The last section is known as the calming section and it’s an important way for children to achieve a zen-like state, centring themselves for learning and preparing them for educational content engagement.

Preparing children for learning using sensory circuits is an ideal way of guaranteeing concentration and engagement with lessons or activities that have been planned to develop a child’s mental stimulation.

Sensory Circuits for Kids
Sensory Circuits for Kids

Sensory Circuit Ideas

There is a multitude of activities and resources to access that give a greater understanding of sensory circuits and their incredible contribution to childhood alertness and concentration.

There are also an array of ideas to help build an effective one to unlock your children’s potential. To alert children, things like bouncing balls, playing on trampolines, running, or doing star jumps are a great way of energising your children.

Encouraging them to develop their organisational skills is another important task. Things like balancing on beams, crawling through tunnels, throwing bean bags at targets, pretending to post items, sorting shapes, playing games like Simon says, playing hopscotch.

These activities stimulate an organisational section of their minds and prepare them for a calmer time.

Partaking in a calm time is the last part of a sensory circuit and possibly the most important one to allow focus and concentration. Using some form of pressure helps children relax.

Objects like material tunnels and weighted blankets work very effectively here. Using wall press-ups and massages to exert deeper muscle pressure can be a great way to induce relaxation in a child.

Make sure that you have your equipment ready to go and set out in three parts. This keeps each section unique. Order your activities and make a list of them, so you know what to expect and how to control the situation.

Make sure to include activities that bring a sensory balance as it is straightforward to induce a sensory overload if there are too many sensory activities all at once.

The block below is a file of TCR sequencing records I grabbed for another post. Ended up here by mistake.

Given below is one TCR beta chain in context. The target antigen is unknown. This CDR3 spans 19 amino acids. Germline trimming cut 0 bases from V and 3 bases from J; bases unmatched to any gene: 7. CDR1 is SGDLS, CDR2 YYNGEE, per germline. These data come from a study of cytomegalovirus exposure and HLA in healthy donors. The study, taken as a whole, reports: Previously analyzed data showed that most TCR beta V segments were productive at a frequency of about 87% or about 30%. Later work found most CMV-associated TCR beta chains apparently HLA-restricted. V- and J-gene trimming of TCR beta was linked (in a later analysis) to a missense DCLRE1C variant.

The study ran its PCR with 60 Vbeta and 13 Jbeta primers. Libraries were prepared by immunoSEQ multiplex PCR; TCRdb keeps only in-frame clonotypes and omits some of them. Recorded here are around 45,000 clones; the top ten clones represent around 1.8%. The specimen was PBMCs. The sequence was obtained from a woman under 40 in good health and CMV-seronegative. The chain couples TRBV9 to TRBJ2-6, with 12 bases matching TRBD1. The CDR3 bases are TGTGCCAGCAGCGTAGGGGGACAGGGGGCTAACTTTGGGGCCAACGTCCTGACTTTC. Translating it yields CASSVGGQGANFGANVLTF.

Observe your children and structure the sensory circuits around them. Some children will need to spend more time in the alerting activities and even more time in the calming section to allow them to engage in their educational material.

Providing a clear structure gives a constant for the children, and they will be less likely to react negatively or use one of their coping mechanisms.

Girl on sensory cushion
Young girl sitting on a sensory cushion during physiotherapy

Sensory Circuit Exercises

Sensory circuit exercises can include a plethora of objects and activities. Things like skipping are fantastic methods of stimulation.

This could be with a group or done on an individual rope. Using trampolines for bouncing, space hopper races, bouncing exercise balls, and jogging on the spot also encourage heart rate. Playing hoop-la, doing star jumps, creating a balance obstacle course, crawling, Simon Says sequences, and press-ups are all brilliant ideas for your sensory circuits.

Doing the plank, doing gymnastics ribbon exercises, and balancing on a wobble board also encourage sensory exploration.

There are a wealth of sensory circuit exercises to help develop your child’s sensory experiences. When done in the right order, sensory circuits aid mental and physical development and achieve focus in classroom settings for educators, parents, and guardians who are trying to get children to engage with course material.